Sure, guest-rooms on the lower floors need some renovations and fresh décor, but they're just dated, not dirty. This is thanks, in large part, to the cleanliness of the bathrooms. Showers and tubs are almost completely mildew-free. I had to search to find the tiniest bit of gunk in a little bathroom crevice, and it was miniscule. Carpet is old but freshly vacuumed. In the bathrooms, maids fold the top tissue in the box into a little blossom, and there's a feeling that the place is cleaned with care. Rooms smell reassuringly of cleaning products. Hallway carpets have lines from recent vacuuming. Sure, wallpaper is threatening to peel on some walls, but the hotel still feels clean, if not cleaner, than most old hotels in this price range. Guests shouldn't expect everything to be sparkly and new. They can expect well-cleaned but well-worn rooms.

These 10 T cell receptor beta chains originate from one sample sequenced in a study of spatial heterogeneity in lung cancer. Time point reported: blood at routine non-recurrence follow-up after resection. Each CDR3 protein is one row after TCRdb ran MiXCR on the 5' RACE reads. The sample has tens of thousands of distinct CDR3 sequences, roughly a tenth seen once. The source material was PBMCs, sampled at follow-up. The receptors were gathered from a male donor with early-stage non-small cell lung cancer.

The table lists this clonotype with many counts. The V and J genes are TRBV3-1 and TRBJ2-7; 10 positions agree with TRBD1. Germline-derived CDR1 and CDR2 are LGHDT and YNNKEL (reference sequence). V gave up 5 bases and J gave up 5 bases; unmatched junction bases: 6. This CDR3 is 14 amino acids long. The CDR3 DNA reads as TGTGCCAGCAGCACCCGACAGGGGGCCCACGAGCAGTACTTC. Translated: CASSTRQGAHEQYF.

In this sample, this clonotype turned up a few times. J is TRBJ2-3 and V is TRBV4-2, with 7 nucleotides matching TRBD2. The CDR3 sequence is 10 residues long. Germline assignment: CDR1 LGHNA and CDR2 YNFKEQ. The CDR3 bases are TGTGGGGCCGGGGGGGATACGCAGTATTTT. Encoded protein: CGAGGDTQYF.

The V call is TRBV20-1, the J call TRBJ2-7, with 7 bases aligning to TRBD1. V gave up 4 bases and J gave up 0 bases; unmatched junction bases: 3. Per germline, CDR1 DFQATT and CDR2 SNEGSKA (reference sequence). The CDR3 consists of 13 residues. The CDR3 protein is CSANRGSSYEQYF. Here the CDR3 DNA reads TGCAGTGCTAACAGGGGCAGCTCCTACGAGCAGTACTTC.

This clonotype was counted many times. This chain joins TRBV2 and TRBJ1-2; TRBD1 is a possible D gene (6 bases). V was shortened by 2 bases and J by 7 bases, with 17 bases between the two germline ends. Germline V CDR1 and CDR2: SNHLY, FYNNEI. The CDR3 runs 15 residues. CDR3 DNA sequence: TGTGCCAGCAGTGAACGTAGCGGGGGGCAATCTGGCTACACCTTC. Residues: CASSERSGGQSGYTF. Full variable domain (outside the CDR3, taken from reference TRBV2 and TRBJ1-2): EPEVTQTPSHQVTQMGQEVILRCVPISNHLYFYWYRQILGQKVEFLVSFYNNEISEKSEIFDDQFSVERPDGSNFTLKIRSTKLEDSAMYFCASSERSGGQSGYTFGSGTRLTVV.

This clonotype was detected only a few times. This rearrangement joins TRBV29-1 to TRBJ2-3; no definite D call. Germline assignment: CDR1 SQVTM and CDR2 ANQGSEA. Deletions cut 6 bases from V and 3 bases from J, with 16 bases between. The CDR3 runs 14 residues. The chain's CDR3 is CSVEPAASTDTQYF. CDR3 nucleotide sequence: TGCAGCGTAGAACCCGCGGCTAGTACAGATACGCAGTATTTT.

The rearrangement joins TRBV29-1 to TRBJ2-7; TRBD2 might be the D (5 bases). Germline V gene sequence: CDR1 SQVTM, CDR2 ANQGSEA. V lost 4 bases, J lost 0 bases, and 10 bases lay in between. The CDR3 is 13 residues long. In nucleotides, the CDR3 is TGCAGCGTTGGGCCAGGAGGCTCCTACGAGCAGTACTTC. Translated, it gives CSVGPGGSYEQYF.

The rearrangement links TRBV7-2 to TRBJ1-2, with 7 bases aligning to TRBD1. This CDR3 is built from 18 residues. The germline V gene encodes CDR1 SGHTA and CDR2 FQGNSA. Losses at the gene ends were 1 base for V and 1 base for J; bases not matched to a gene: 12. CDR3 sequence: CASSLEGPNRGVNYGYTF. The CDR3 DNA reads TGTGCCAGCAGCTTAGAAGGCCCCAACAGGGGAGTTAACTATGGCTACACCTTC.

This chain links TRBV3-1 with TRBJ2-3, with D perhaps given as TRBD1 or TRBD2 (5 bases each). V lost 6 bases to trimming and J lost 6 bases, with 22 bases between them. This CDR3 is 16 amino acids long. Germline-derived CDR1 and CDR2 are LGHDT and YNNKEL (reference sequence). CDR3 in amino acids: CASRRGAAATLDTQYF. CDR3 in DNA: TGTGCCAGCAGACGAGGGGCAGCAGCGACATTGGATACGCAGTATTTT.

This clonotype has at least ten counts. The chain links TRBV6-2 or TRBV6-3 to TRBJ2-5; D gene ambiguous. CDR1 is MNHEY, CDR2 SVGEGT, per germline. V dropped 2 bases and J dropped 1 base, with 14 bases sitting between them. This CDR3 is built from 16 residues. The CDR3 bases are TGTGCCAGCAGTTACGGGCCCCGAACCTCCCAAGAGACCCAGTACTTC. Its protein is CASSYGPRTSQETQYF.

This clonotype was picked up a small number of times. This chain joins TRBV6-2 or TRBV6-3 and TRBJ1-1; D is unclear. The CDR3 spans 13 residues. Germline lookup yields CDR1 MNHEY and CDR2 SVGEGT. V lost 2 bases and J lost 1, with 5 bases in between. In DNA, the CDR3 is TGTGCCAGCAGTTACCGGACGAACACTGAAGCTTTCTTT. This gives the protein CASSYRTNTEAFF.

There's no real restaurant, just a breakfast served in what looks like a conference room. The room service is unappetizing.
Caffe Buongiorno is the breakfast room. The hotel's website describes it as a "quintessential Italian breakfast room, where your morning cappuccino becomes an 'experience.'" It looks more like a conference room with a sign that says "Caffe" in front of it. The breakfast buffet goes from 7-10:30 a.m. A continental buffet is $22, while an American buffet with eggs and bacon is $32. I ordered smoked salmon and poached eggs on an English muffin from room service. It came covered in a hollandaise-like sauce the color of baby vomit. That was $15 wasted. I turned to my room service cappuccino for consolation, expecting delicious Italian espresso. Instead, it tasted more like instant coffee -- an insult to fine Italian roasts around the world.